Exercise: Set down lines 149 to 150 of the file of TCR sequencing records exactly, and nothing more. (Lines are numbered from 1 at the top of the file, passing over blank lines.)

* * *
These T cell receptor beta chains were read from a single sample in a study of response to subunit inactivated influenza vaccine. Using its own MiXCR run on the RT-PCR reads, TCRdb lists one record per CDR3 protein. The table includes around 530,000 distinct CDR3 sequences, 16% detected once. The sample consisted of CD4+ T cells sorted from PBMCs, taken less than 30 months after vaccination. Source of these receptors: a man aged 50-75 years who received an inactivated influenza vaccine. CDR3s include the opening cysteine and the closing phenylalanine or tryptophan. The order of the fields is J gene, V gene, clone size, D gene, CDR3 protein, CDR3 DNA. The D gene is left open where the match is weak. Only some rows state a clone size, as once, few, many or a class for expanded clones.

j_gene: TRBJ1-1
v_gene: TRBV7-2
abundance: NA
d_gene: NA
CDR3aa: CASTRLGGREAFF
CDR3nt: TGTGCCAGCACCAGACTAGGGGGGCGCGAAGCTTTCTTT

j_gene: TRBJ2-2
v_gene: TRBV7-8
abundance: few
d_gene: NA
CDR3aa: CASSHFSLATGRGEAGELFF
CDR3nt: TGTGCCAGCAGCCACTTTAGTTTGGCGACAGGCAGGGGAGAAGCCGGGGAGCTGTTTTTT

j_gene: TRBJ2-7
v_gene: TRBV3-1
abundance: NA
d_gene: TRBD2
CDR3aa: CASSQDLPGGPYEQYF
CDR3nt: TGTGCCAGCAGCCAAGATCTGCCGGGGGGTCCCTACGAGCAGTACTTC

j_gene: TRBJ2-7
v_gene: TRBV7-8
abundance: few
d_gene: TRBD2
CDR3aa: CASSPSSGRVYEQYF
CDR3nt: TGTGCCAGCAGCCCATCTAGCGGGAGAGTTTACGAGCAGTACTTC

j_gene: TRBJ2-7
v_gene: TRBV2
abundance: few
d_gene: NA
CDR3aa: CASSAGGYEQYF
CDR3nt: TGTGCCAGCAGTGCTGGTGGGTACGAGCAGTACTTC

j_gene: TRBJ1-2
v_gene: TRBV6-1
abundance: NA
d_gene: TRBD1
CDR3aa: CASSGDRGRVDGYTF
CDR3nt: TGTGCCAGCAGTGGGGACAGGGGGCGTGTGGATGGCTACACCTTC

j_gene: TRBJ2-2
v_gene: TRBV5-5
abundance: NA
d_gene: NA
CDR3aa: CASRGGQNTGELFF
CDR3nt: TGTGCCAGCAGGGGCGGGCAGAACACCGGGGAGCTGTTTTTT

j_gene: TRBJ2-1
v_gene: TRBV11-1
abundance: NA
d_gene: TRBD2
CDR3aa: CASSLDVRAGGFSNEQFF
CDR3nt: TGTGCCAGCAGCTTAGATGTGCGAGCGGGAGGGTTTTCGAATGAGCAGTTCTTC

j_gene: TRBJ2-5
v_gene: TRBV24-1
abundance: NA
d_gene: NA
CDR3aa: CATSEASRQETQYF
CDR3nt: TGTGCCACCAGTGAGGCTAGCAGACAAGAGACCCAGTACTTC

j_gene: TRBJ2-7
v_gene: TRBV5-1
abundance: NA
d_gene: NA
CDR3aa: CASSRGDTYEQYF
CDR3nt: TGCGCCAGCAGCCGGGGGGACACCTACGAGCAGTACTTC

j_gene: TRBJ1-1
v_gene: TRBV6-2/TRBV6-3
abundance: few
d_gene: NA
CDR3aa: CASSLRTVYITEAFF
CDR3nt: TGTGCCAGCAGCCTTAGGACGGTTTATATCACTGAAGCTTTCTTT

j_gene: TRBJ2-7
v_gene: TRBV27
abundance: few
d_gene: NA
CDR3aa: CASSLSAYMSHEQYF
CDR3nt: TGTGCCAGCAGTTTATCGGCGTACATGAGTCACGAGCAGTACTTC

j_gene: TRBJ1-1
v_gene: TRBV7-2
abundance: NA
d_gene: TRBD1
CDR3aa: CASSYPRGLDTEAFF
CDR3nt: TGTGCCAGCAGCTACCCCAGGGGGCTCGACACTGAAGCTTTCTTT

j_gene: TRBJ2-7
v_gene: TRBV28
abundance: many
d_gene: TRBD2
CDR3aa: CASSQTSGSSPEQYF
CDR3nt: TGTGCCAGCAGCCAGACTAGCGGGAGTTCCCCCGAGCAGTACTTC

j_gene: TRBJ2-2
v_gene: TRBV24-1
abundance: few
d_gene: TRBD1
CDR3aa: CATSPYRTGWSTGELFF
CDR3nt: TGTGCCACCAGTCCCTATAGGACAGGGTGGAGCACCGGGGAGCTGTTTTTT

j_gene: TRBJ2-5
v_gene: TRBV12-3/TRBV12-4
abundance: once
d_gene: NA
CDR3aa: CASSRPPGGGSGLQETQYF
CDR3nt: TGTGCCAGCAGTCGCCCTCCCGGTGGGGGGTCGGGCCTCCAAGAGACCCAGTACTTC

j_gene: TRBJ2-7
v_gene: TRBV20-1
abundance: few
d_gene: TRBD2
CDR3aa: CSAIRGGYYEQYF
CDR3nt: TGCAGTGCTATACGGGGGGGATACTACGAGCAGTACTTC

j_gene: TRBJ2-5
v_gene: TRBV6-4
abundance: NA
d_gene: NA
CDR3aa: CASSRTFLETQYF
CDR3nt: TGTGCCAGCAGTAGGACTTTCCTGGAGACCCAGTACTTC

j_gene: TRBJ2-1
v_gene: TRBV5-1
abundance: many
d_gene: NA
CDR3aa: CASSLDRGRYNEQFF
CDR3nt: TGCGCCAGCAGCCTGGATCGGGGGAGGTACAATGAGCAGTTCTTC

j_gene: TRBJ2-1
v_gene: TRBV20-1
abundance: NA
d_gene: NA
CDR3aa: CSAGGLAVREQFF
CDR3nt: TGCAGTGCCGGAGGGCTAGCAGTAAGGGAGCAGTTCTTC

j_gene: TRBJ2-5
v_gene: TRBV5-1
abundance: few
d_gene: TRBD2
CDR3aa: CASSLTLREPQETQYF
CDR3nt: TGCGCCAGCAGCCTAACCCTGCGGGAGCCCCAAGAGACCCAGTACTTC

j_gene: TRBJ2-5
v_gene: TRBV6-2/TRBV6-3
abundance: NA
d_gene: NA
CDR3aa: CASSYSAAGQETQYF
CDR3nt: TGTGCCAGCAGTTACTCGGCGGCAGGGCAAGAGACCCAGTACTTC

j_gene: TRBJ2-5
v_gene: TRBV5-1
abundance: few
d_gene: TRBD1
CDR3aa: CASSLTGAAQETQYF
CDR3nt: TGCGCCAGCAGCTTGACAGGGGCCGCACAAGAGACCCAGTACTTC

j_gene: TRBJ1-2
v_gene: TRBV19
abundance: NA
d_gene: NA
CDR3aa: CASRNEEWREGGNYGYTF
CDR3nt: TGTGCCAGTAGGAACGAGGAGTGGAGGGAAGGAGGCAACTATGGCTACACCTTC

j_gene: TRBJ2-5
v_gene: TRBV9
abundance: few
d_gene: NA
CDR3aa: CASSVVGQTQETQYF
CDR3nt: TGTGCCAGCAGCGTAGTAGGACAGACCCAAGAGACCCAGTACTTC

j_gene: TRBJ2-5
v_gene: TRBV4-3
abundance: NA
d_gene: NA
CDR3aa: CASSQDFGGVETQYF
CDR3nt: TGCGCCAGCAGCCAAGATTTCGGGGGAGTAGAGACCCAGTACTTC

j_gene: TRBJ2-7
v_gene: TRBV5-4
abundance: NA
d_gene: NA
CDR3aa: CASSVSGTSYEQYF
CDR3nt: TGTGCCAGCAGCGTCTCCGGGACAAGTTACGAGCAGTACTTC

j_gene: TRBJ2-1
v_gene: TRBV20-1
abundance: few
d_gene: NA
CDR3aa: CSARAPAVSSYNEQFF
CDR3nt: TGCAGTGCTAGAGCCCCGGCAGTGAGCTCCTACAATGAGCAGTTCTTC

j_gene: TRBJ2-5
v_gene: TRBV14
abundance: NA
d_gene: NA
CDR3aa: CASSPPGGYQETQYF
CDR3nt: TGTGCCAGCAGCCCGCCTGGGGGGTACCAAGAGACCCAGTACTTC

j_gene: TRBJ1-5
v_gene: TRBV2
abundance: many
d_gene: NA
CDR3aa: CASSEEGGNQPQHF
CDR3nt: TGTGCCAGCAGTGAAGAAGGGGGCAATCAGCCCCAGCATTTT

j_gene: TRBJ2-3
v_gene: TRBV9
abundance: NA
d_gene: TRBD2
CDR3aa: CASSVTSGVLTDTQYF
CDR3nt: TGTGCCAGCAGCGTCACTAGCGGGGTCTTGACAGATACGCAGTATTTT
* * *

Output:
d_gene: NA
CDR3aa: CASSVVGQTQETQYF